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Ghost in the Machine.

Ghost In The Machine.

Ally Tresidder (c) 2008

‘S.A.R.S., bird flu, vaccinations, it’s all linked! I can’t believe no one has ever realised.’ Charlie glanced at the door, then pushed his chair backwards with his feet, the coasters surreptitiously spinning over the threadbare carpet. He pressed his ear to the door, listening attentively before rolling silently back to the desk.

‘Stupid,’ he said, smacking himself on the forehead. ‘They don’t know where I am! Just get this info on film.’ He looked directly into the lens of the camera. ‘Right, here goes.’

Charlie held up a red file to the camera, the words Project Neuromancer in bold black type across the front. He spoke as he opened the file and turned slowly through the pages.

‘As I was saying, S.A.R.S., bird flu, vaccinations are linked.’

Charlie paused on a sheet of paper showing the abstract for research into nanobioelectronics and its uses in social control. He lowered the file.

‘”They”’ve been using nanotech to control people for years, secretively peddling it into the population through vaccinations. That was the reason “They” were advertising the importance of vaccines during infancy in the early Noughties. Get ‘em while they’re young and play on the fear of parents. If the kids aren’t immunised they could contract a fatal illness. Hah! There’s not been a case of a real fatal illness in years! Not since the global influenza pandemic of 2010, when H5N1 DNA was used in the ‘flu vaccine.

Oh, and that’s another thing. H5N1. Have you not noticed how “They” give the really scary illnesses number-letter identifiers or long names that need abbreviating? That’s because they’re the illnesses that “They” have developed. But I’m tangenting again. The global ‘flu pandemic managed to wipe out nearly all naturally occurring viruses as well as most of the population. Since then, the Top Hats decide who lives and dies in civilised society.’ A furtive glance at the door. Looking back to the paperwork, he displayed another typewritten sheet. Society for the Advancement of Nanobioelectronics. Ref: SANBE/1:54:36, November 2002, Results on preliminary tests for Specialised Asiatic Reduction System (S.A.R.S).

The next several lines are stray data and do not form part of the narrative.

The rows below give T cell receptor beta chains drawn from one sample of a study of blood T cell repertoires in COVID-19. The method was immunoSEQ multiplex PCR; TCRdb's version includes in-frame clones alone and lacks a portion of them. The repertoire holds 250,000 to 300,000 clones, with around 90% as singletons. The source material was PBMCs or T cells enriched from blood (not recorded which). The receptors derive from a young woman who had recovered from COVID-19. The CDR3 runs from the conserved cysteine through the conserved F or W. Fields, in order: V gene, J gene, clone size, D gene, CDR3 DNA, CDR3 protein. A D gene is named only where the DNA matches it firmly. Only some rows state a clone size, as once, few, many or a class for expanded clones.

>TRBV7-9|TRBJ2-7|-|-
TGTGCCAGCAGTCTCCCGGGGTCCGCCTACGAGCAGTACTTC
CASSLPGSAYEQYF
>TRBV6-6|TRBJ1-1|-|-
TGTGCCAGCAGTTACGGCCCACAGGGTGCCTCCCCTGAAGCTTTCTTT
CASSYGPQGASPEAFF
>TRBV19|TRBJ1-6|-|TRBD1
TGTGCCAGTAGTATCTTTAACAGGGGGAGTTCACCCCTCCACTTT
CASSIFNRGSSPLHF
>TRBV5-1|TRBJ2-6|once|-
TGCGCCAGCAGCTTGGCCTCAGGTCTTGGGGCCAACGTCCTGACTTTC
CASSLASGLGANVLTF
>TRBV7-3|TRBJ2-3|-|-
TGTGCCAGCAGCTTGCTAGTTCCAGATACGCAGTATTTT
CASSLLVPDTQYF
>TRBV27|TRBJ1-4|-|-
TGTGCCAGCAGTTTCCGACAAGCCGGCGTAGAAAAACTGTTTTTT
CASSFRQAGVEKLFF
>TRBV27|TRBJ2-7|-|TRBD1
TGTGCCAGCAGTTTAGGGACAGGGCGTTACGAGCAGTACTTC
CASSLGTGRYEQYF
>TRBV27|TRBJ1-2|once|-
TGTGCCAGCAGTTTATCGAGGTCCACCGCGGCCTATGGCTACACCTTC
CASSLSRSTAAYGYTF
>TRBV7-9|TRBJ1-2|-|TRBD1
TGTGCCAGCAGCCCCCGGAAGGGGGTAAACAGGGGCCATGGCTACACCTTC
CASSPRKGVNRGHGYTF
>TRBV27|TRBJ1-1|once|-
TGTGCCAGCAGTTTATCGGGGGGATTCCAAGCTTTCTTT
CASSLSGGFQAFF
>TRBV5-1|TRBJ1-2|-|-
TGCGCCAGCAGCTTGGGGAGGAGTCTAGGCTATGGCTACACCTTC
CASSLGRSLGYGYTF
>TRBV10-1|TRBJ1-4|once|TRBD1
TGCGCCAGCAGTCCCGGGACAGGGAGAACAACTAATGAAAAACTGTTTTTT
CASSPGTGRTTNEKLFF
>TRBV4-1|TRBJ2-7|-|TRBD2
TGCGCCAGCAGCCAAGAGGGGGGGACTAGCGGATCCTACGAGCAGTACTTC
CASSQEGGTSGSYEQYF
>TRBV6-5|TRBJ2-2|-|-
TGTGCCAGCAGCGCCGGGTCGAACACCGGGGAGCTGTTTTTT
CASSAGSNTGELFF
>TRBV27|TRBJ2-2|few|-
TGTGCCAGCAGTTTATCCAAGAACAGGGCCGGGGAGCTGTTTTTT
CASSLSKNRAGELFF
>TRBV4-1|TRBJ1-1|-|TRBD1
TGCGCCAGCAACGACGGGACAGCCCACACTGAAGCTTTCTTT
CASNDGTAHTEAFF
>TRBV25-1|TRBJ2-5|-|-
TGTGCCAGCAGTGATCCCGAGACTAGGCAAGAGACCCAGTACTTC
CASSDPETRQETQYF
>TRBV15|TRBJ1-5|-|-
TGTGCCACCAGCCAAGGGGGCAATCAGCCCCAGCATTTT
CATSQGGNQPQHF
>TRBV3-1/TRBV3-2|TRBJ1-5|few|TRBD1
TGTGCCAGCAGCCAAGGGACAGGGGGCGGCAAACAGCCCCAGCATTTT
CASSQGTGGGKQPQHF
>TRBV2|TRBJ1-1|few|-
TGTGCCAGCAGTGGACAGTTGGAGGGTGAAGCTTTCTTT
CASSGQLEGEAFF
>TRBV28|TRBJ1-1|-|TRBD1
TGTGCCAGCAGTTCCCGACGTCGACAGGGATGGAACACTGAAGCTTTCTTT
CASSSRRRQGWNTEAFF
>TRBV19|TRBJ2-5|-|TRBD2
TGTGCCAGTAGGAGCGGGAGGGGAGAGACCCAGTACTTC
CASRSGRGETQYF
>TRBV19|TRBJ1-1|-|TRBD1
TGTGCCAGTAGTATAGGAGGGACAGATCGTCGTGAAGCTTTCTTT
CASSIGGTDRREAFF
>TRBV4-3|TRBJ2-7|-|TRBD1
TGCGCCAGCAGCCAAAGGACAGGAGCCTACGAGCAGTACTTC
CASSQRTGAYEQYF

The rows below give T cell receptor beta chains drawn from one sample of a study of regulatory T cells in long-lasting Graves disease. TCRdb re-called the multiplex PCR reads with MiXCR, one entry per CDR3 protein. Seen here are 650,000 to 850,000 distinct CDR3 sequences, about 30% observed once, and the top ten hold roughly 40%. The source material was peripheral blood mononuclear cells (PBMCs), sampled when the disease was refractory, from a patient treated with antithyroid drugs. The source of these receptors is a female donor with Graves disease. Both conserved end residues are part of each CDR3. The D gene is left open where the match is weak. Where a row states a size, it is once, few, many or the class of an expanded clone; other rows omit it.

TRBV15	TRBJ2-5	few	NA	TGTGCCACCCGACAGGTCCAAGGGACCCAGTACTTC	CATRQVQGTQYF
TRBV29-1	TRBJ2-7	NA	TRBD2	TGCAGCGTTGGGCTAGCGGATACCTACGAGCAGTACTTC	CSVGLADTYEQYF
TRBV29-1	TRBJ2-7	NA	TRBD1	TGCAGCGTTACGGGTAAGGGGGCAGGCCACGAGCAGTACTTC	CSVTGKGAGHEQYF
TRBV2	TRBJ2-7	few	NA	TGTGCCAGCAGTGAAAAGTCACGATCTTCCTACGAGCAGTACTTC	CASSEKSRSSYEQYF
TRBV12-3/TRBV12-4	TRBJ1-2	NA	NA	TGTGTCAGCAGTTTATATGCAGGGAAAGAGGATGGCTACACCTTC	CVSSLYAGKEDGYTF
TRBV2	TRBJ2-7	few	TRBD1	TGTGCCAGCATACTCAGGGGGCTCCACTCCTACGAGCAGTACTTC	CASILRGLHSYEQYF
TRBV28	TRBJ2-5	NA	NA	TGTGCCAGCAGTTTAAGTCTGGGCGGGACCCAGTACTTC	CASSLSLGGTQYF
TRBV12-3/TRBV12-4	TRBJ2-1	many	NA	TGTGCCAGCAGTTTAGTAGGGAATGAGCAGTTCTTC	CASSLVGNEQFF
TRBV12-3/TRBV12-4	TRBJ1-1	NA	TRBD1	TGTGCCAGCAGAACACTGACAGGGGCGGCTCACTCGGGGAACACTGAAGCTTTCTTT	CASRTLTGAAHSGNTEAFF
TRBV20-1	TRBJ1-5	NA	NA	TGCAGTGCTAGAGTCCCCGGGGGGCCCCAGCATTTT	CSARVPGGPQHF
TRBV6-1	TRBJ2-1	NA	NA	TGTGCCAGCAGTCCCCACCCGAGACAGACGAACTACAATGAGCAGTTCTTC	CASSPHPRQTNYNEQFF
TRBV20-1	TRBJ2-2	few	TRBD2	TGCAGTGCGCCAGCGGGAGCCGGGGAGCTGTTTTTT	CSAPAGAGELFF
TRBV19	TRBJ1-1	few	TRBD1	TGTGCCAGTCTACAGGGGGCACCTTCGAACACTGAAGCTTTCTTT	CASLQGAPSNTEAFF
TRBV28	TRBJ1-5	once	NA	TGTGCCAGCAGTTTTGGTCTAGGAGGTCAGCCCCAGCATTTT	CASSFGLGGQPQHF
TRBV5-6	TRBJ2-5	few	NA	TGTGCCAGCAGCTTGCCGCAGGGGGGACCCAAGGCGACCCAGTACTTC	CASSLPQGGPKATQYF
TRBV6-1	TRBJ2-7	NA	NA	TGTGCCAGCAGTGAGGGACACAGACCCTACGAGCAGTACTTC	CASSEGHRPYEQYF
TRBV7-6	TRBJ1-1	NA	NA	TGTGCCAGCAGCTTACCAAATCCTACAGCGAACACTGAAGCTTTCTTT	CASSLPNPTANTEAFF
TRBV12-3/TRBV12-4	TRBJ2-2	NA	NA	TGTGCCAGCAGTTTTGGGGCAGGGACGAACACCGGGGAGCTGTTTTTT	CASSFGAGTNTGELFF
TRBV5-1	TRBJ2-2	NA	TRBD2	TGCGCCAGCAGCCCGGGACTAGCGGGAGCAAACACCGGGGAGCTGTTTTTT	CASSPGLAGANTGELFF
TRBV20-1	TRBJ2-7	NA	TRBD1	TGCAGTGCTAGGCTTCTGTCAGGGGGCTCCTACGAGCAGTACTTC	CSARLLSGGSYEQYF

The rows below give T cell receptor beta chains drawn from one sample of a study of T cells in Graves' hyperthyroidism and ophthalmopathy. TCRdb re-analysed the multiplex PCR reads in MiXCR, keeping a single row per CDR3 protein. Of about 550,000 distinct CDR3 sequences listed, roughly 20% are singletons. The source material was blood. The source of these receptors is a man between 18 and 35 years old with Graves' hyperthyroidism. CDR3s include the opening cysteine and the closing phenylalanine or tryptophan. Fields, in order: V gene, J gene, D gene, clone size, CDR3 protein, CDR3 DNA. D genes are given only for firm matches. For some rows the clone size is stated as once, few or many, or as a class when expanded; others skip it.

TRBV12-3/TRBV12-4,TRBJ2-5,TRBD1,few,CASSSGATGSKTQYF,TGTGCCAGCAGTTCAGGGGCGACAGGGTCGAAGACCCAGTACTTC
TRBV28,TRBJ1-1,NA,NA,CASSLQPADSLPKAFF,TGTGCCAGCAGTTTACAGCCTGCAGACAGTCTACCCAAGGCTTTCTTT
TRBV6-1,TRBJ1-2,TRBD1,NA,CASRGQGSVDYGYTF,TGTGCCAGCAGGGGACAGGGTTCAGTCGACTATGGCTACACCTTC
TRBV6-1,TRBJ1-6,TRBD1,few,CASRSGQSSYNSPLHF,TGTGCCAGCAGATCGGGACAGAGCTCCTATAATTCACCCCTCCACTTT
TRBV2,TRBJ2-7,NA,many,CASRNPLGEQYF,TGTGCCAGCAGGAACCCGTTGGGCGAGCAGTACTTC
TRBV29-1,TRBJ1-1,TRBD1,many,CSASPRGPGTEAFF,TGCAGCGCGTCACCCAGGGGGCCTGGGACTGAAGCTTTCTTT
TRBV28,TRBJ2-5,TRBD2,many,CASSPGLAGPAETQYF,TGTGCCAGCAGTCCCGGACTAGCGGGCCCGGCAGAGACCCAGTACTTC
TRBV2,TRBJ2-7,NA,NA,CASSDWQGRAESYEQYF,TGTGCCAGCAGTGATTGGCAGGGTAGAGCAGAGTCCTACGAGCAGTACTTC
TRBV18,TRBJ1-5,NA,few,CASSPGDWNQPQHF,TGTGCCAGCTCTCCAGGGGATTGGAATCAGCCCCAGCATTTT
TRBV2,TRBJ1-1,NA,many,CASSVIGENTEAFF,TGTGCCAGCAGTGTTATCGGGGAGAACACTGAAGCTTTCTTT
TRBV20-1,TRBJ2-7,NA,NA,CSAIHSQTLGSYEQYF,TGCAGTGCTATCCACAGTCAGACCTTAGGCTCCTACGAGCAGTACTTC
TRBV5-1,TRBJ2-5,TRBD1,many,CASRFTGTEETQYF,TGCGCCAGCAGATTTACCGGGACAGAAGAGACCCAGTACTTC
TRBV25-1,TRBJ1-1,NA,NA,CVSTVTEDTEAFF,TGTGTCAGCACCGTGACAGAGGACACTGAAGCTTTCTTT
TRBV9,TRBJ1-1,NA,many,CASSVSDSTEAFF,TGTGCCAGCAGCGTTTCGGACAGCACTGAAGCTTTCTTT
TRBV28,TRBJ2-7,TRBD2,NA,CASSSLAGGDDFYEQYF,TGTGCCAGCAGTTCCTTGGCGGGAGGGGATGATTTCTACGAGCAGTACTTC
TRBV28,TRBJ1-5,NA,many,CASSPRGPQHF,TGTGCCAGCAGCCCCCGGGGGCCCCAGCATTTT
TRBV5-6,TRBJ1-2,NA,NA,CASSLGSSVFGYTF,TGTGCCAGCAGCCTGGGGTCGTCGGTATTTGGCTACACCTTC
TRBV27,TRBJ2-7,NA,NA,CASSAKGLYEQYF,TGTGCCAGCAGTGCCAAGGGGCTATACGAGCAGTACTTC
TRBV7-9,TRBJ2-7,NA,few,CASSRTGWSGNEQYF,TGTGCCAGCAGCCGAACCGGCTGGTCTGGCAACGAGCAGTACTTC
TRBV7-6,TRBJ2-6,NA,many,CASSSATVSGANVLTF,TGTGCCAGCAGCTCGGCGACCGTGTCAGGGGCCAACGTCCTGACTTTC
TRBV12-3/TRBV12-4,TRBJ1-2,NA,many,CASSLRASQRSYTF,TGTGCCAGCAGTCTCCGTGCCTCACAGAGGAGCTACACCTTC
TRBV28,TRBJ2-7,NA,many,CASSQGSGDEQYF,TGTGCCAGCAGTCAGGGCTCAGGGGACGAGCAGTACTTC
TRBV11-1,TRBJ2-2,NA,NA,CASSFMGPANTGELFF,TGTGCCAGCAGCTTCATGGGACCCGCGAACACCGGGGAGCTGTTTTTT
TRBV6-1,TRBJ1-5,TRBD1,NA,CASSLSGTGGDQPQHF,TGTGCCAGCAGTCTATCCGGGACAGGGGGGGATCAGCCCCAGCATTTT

‘Not Severe Acute Respiratory Syndrome, as the press was told. I mean, syntax? Nobody questioned it. Acute would indicate severe, wouldn’t it? Other nationalities only started being ‘infected’ by it when the press got hold of the story. Just like H5N1. How suss was that? Both S.A.R.S and H5N1 originating in Asia? See, “They” thought that by taking pot shots at people in tiny villages from the largest national population on Earth that “Their” tests would go by undetected. More fools “Them”!

‘But what has this to do with nanobioelectonics? Well, real vaccines killed the occurrence of natural illnesses, and neo-natal genetic engineering lowered the chances of genetic diseases. This meant the Government no longer had scare tactics on a local, natural level, or anything “They” could use on a global level other than terrorism, and “They” couldn’t keep using that old rope. So “They” developed Nbees, “Their” cutesy term for malevolent hardware, and this hardware was originally introduced in the MMR vaccines. Remember how autism rates went up?’ Charlie raised his eyebrows and grinned a lop-sided, knowing smile. ‘Yep, malfunctioning Nbees. Remember the press furore about how vaccines caused autism? “They” had to cover that up quick! It was the first time that Nbees had been used on any great scale on humans. Hence the high malfunction rate.’ Charlie shrugged his shoulders.

‘But I’m getting ahead of myself. You probably wanna know what Nbees are,’ he said, nodding. ‘Well, Nbees are self-replicating nanobioelectronic molecules “They” use in vaccines instead of viral DNA. Used as a social control method, “They” tag the general vaccinated population with GPS specific nanotechnology, storing each person’s details on a massive database. A second vaccine introduces immuno-boosting nanotech to ensure that any fluke occurrence of a natural illness would be fought off. A third vaccine provides the latent, self-replicating “Kill/Cure” Nbees. When activated, these Nbees affect the cells in the same way a natural illness would. And ta-dah! “They” have a way to control people. When “They” want to scare people with “natural causes”, “They” randomise the names in the database, the Nbees are activated, and depending on the severity of the terrorism, “They” would hit “Kill” or “Cure”.’